Using spun sugar as a topper for desserts is a great way to turn something ordinary into extraordinary. For a cleaner look, create a simple template to catch the strands of pulled sugar, or simply gather the sugar strands together into a free-form ball. Use for topping cupcakes, cakes, individual custards, or even ice cream sundaes. Don't forget to check out this step-by-step slideshow before you begin, and remember to use extreme caution when working with hot sugar.
Learn The Technique!
Right this way for a step-by-step slideshow of the techniques used in this recipe!
- 75 grams water
- 50 grams light corn syrup
- 8 ounces granulated sugar
Set up: Prepare your workstation by taping 3-4 wooden dowels to the edge of a table. Cover the workstation and floor with foil so that nothing is exposed except for the dowels. Set up a large bowl with ice water and place near the stove. Line a dry sheet tray with parchment paper and set aside. Have an instant-read candy thermometer, small fine mesh strainer, pastry brush, and bowl of water at the ready.
Cooking the syrup: In a medium-sized saucepan with a heavy bottom, add, in this order: water, corn syrup, and sugar, taking care to add the sugar so it doesn't touch the sides of the pot. Gently hydrate the sugar with the water using your fingers, taking care that none of it touch the sides of the pot. Set the mixture over medium-high heat. Do not jostle or stir. Allow the sugar to dissolve on its own. When it starts to bubble, periodically wash down the sides of the pot using the pastry brush dipped in water. Once all of the sugar has dissolved, use the strainer to skim any impurities off of the top of the bubbling mixture. Continue to cook until the mixture reaches 293 degrees Fahrenheit, at which point the bottom of the pot should be plunged into the waiting ice bath for five seconds.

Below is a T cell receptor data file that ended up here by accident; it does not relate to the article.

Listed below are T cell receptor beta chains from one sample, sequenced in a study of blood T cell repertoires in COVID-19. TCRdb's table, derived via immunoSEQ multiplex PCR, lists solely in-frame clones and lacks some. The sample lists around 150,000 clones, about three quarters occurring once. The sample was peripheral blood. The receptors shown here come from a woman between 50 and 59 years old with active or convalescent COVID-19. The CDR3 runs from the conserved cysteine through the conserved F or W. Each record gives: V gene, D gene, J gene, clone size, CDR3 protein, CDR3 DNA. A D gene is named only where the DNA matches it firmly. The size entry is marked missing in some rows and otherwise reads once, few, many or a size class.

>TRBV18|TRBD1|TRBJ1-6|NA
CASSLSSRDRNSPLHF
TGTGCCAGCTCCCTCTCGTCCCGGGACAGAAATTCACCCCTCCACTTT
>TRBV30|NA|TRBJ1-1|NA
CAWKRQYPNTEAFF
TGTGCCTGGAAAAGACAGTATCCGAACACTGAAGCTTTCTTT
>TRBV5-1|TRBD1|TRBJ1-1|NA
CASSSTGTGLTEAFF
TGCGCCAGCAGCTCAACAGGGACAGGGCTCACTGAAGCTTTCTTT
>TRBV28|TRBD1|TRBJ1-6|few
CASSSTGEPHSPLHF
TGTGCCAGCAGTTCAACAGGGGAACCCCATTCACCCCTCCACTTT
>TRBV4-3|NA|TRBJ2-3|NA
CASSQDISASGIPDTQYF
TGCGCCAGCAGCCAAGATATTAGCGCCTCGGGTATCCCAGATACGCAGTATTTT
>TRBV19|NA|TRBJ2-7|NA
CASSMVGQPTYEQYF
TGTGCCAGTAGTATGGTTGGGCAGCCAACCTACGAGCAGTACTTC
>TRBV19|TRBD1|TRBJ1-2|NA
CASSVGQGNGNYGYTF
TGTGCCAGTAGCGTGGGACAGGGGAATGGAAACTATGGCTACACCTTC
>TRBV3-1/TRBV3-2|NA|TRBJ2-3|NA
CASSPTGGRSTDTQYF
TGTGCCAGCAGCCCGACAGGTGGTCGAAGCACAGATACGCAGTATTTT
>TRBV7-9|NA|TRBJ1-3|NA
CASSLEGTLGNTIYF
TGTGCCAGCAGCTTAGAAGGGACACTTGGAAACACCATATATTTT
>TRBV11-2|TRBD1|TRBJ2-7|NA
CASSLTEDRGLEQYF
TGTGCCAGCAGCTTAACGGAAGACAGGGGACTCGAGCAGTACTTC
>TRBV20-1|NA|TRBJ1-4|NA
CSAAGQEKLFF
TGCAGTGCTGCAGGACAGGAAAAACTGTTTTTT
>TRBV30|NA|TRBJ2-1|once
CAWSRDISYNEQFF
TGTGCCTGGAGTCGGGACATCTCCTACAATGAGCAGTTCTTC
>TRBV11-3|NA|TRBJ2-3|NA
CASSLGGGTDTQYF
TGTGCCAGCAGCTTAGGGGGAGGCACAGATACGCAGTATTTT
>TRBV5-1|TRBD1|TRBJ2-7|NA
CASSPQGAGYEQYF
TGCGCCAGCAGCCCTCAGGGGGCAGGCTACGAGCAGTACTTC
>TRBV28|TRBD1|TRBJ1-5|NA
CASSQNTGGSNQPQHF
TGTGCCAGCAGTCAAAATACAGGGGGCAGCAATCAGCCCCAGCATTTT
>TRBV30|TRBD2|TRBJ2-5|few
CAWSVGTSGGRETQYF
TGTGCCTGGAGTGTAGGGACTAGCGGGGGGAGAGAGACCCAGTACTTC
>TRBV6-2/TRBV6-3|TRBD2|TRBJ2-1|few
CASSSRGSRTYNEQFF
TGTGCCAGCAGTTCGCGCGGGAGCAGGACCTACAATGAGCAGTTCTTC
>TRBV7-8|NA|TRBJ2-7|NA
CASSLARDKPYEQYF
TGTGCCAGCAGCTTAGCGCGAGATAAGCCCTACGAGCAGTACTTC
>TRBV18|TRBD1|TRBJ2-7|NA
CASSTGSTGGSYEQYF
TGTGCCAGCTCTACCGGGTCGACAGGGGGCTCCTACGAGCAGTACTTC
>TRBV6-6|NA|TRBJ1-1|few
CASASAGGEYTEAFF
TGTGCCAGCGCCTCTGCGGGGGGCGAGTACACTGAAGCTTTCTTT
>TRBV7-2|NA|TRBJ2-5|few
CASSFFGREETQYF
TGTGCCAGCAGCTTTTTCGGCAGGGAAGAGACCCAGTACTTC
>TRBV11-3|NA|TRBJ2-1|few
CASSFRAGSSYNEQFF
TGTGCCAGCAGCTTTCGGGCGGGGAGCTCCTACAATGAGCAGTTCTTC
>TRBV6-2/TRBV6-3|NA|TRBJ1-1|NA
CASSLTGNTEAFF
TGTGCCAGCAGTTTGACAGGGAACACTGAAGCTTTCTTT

Making the spun sugar: Allow the syrup to cool in the pot until it has the viscosity of honey. Dip a fork into the syrup, raise it up over the pot and allow it to begin falling in a narrow stream. Allow the syrup to stream down onto the dowels as you move the fork back and forth rapidly. Repeat as desired, but work quickly. Gently loosen the strands from the dowels before the syrup is completely hardened and still warm, then carefully gather the strands into a ball using cool, dry hands. Place the ball on the prepared sheet tray. Repeat until the syrup in the pot has hardened, melt over medium heat, plunging into the water batch each time. The syrup will turn amber as it reheats.
Storage and use: Use as soon as possible, as spun sugar will begin to melt from moisture in the air in as little as one hour. Storage may be prolonged a little bit by storing in airtight containers lined with parchment and silica packets.